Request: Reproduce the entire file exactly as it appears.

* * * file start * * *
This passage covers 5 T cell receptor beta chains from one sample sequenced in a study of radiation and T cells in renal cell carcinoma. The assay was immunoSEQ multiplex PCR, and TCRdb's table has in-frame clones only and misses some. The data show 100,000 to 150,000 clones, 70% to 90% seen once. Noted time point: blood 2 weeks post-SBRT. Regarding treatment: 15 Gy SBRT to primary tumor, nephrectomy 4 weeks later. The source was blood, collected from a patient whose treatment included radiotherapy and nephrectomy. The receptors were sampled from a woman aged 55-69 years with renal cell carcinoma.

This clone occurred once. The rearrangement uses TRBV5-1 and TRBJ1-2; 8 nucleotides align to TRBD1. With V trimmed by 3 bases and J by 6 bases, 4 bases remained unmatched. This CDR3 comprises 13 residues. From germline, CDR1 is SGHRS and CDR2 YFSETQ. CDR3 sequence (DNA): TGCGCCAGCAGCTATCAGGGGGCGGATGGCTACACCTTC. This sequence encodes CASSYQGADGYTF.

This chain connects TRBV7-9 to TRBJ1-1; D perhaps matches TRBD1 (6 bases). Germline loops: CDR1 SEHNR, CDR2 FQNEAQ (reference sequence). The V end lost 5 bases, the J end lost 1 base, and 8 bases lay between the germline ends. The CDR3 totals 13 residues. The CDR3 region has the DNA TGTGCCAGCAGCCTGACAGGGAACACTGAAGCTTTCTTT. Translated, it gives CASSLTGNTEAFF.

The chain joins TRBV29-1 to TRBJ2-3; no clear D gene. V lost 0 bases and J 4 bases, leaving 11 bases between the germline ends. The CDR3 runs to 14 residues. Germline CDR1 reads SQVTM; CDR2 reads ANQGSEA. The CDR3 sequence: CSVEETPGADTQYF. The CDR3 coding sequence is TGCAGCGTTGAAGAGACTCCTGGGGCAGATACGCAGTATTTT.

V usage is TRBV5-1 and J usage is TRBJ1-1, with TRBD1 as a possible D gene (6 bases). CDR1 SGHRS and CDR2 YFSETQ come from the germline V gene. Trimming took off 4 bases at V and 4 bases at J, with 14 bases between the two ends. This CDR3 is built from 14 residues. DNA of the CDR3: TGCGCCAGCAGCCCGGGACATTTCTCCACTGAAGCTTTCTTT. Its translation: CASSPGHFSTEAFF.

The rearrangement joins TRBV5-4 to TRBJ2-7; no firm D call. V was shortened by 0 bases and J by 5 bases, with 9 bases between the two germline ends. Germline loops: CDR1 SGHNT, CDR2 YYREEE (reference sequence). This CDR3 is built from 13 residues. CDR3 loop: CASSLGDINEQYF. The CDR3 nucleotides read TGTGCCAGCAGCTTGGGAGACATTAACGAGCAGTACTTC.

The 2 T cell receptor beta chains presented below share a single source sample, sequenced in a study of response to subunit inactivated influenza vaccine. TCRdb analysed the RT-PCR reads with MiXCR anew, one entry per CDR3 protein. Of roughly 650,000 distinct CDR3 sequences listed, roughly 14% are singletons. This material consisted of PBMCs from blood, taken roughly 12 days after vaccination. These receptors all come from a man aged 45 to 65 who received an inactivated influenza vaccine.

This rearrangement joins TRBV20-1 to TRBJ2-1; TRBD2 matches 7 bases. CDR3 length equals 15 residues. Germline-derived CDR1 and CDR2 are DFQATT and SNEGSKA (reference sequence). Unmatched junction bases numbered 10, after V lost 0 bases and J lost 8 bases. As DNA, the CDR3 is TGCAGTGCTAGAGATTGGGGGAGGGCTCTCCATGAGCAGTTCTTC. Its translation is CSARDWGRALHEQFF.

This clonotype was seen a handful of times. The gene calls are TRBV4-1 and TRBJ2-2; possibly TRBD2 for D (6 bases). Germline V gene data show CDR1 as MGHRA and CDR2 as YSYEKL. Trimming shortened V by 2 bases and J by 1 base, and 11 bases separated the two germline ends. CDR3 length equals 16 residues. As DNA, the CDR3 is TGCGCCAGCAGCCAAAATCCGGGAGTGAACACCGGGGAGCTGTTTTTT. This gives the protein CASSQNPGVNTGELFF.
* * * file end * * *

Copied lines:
This passage covers 5 T cell receptor beta chains from one sample sequenced in a study of radiation and T cells in renal cell carcinoma. The assay was immunoSEQ multiplex PCR, and TCRdb's table has in-frame clones only and misses some. The data show 100,000 to 150,000 clones, 70% to 90% seen once. Noted time point: blood 2 weeks post-SBRT. Regarding treatment: 15 Gy SBRT to primary tumor, nephrectomy 4 weeks later. The source was blood, collected from a patient whose treatment included radiotherapy and nephrectomy. The receptors were sampled from a woman aged 55-69 years with renal cell carcinoma.

This clone occurred once. The rearrangement uses TRBV5-1 and TRBJ1-2; 8 nucleotides align to TRBD1. With V trimmed by 3 bases and J by 6 bases, 4 bases remained unmatched. This CDR3 comprises 13 residues. From germline, CDR1 is SGHRS and CDR2 YFSETQ. CDR3 sequence (DNA): TGCGCCAGCAGCTATCAGGGGGCGGATGGCTACACCTTC. This sequence encodes CASSYQGADGYTF.

This chain connects TRBV7-9 to TRBJ1-1; D perhaps matches TRBD1 (6 bases). Germline loops: CDR1 SEHNR, CDR2 FQNEAQ (reference sequence). The V end lost 5 bases, the J end lost 1 base, and 8 bases lay between the germline ends. The CDR3 totals 13 residues. The CDR3 region has the DNA TGTGCCAGCAGCCTGACAGGGAACACTGAAGCTTTCTTT. Translated, it gives CASSLTGNTEAFF.

The chain joins TRBV29-1 to TRBJ2-3; no clear D gene. V lost 0 bases and J 4 bases, leaving 11 bases between the germline ends. The CDR3 runs to 14 residues. Germline CDR1 reads SQVTM; CDR2 reads ANQGSEA. The CDR3 sequence: CSVEETPGADTQYF. The CDR3 coding sequence is TGCAGCGTTGAAGAGACTCCTGGGGCAGATACGCAGTATTTT.

V usage is TRBV5-1 and J usage is TRBJ1-1, with TRBD1 as a possible D gene (6 bases). CDR1 SGHRS and CDR2 YFSETQ come from the germline V gene. Trimming took off 4 bases at V and 4 bases at J, with 14 bases between the two ends. This CDR3 is built from 14 residues. DNA of the CDR3: TGCGCCAGCAGCCCGGGACATTTCTCCACTGAAGCTTTCTTT. Its translation: CASSPGHFSTEAFF.

The rearrangement joins TRBV5-4 to TRBJ2-7; no firm D call. V was shortened by 0 bases and J by 5 bases, with 9 bases between the two germline ends. Germline loops: CDR1 SGHNT, CDR2 YYREEE (reference sequence). This CDR3 is built from 13 residues. CDR3 loop: CASSLGDINEQYF. The CDR3 nucleotides read TGTGCCAGCAGCTTGGGAGACATTAACGAGCAGTACTTC.

The 2 T cell receptor beta chains presented below share a single source sample, sequenced in a study of response to subunit inactivated influenza vaccine. TCRdb analysed the RT-PCR reads with MiXCR anew, one entry per CDR3 protein. Of roughly 650,000 distinct CDR3 sequences listed, roughly 14% are singletons. This material consisted of PBMCs from blood, taken roughly 12 days after vaccination. These receptors all come from a man aged 45 to 65 who received an inactivated influenza vaccine.

This rearrangement joins TRBV20-1 to TRBJ2-1; TRBD2 matches 7 bases. CDR3 length equals 15 residues. Germline-derived CDR1 and CDR2 are DFQATT and SNEGSKA (reference sequence). Unmatched junction bases numbered 10, after V lost 0 bases and J lost 8 bases. As DNA, the CDR3 is TGCAGTGCTAGAGATTGGGGGAGGGCTCTCCATGAGCAGTTCTTC. Its translation is CSARDWGRALHEQFF.

This clonotype was seen a handful of times. The gene calls are TRBV4-1 and TRBJ2-2; possibly TRBD2 for D (6 bases). Germline V gene data show CDR1 as MGHRA and CDR2 as YSYEKL. Trimming shortened V by 2 bases and J by 1 base, and 11 bases separated the two germline ends. CDR3 length equals 16 residues. As DNA, the CDR3 is TGCGCCAGCAGCCAAAATCCGGGAGTGAACACCGGGGAGCTGTTTTTT. This gives the protein CASSQNPGVNTGELFF.